Honda is just about the last of the major manufacturers to get into the mid-size sport-utility vehicle market. In most respects, this is good news for consumers.
As you’d expect, the all-new 2003 Honda Pilot is one of the best SUVs on the market. Trouble is, the early production model we sampled in July had some shockingly un-Honda-like quality flaws, including big pieces of loose trim on the center console.
Priced from around $27,000, the Canadian-built, eight-passenger Pilot is not inexpensive. But it comes loaded with equipment and safety features. Our test model, a well-equipped, range-topping Pilot EX, had a sticker price of $32,020, putting this SUV out of the reach of many families who might otherwise be eager customers.
She: So a doctor I know said he wanted to buy a Pilot and asked if I would bring one around when we finally got behind the wheel. No problem. He thoroughly examined it, flipping seats up and down and looking under the hood. He said it was a fine vehicle, but he was surprised it wasn’t totally perfect. He’s as tall as you are and yet he couldn’t reach the folded rear seat backs to get them upright again from the rear hatch. He was lukewarm about the Pilot’s uninspired exterior styling. I left with the impression that he was not yet done with his shopping. The moral of the story seems to be that people have extremely high expectations for Hondas, and if they are only near perfect, it’s not good enough. And I’d describe the Pilot as near perfect. Is that a condemnation?
He: I don’t know. I’d say the Pilot is a pretty fine vehicle. Dynamically, it’s one of the best on the road, which is no surprise, considering it shares much of its running gear with the Acura MDX. I have to agree with your doctor friend that the outside design is pretty insipid and boring. But the cabin is pretty sharp, especially the fancy EX model with the leather upholstery and metallic-looking plastic trim. But I have to tell you I was stunned by the sloppy assembly quality. I saw big pieces of plastic trim coming loose on either side of the console, and other trim pieces here and there that didn’t fit well or were misaligned. I suppose you might chalk that up to this being a brand-new vehicle, but there’s really no excuse — especially not for a brand with Honda’s reputation.
She: Oh, it was nothing that 30 seconds with my glue gun couldn’t cure. I do think the Pilot is going to be a favorite of the school car-pool set. Honda seems very tuned into families with this one. Our EX model had a rear-seat DVD entertainment system, plus a system of double cargo nets on the backs of the front seats — perfect for school supplies and toys. There’s a sensible little table between the second-row seats and nice touches like four flip-down grocery hooks in the rear and lots of tie-downs.
He: I imagine families will also appreciate the high level of safety equipment on the Pilot, including standard antilock brakes and side air ba gs. More importantly, the Pilot doesn’t drive like your typical domestic SUV. Because it’s car-based, like Honda’s Odyssey minivan, you get a much smoother ride. The Pilot has all-independent suspension and variable-assist steering, so you always feel like you’re in control of the vehicle in just about any weather and road conditions.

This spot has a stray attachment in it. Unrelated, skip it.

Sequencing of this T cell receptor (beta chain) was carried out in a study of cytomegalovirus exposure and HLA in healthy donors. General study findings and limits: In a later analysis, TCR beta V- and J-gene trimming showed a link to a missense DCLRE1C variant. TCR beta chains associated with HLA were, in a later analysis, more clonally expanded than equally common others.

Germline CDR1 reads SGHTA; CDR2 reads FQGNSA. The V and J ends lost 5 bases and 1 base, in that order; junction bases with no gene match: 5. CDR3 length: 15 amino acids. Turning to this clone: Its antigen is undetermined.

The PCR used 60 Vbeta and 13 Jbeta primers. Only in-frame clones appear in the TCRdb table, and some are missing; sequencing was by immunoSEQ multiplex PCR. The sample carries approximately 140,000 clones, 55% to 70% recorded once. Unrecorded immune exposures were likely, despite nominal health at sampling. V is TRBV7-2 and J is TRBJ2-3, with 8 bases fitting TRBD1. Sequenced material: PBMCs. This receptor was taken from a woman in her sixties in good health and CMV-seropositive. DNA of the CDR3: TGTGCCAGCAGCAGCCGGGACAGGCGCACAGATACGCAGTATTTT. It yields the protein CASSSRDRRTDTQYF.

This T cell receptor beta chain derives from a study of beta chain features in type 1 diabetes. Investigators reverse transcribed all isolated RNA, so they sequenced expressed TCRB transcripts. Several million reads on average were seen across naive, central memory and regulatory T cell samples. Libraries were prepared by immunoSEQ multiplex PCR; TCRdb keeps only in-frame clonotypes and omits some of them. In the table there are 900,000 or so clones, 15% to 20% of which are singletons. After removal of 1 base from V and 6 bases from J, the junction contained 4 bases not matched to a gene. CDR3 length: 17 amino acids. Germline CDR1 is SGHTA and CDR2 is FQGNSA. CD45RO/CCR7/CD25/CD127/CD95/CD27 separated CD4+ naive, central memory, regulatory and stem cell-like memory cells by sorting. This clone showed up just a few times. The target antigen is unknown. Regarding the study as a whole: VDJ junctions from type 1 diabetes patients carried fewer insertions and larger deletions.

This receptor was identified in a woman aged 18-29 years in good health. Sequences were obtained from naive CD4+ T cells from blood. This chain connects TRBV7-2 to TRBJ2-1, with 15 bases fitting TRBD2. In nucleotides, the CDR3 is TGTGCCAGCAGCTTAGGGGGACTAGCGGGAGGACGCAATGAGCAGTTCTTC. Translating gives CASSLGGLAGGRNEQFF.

She: To further bolster my contention that the Pilot is a great offering for suburban families, the full-time four-wheel-drive system does not have a low-range setting or even a transfer case, like you get on more traditional SUVs like Jeeps and Land Rovers. This doesn’t mean you can’t take the Pilot off-road. In fact, it has ample ground clearance and lots of suspension travel. But I think the Pilot is really aimed at moms who want a roomy vehicle to get their kids to school in all kinds of weather. It’ll be just fine for that. I wouldn’t, however, take it on the Rubicon Trail, the Holy Grail of serious off-roaders.
He: I wouldn’t take myself on the Rubicon Trail, with or without a glue gun. We should mention that the Pilot, like the MDX and the Odyssey, comes with a pretty terrific engine — a torquey 3.5-liter V-6 that makes 240 horsepower and comes mated to a five-speed automatic transmission. That combination also returns some impressive mileage figures — 17 in city driving and 22 on the highway. So let’s count up the pluses: Nicely designed cabin with plenty of room for eight passengers, decent ride and handling, lusty engine with reasonable fuel economy. The down side?
She: It’s not a macho image vehicle, like a Hummer H2. In fact, the Pilot is like a grown-up Honda CR-V — with a hefty sticker price to match.
2003 Honda Pilot EX
Anita’s rating: (above average)
Paul’s rating: (above average)
Likes: Family-friendly alternative to a minivan. Supple ride for an SUV. Great second-row seats with table. Built-in purse holder. Useful double nets on front seat backs. Handy rear-seat DVD entertainment system. Fold-flat third-row seats. Loads of features for the money. Great safety features, including standard ABS and side air bags. Nice leather upholstery.
Dislikes: Trim pieces coming loose on center console. Bland styling with little personality on the outside. Excessive driveline noise. Priced beyond the reach of many families. Can’t pull rear seat backs up easily (Anita).
Type:Front-engine, all-wheel drive, eight-passenger utility vehicle.
Price: Base, $32,020; as tested, $32,480 (incl. destination charge).
Engine: 3.5-liter V-6; 240-hp; 242 lb-ft torque.
EPA fuel economy: 17 mpg city/22 mpg highway.
12-month insurance cost, estimated by AAA Michigan: $1,294 (Rates may be higher or lower, depending on coverage and driving record.)
Where built: Alliston, Ontario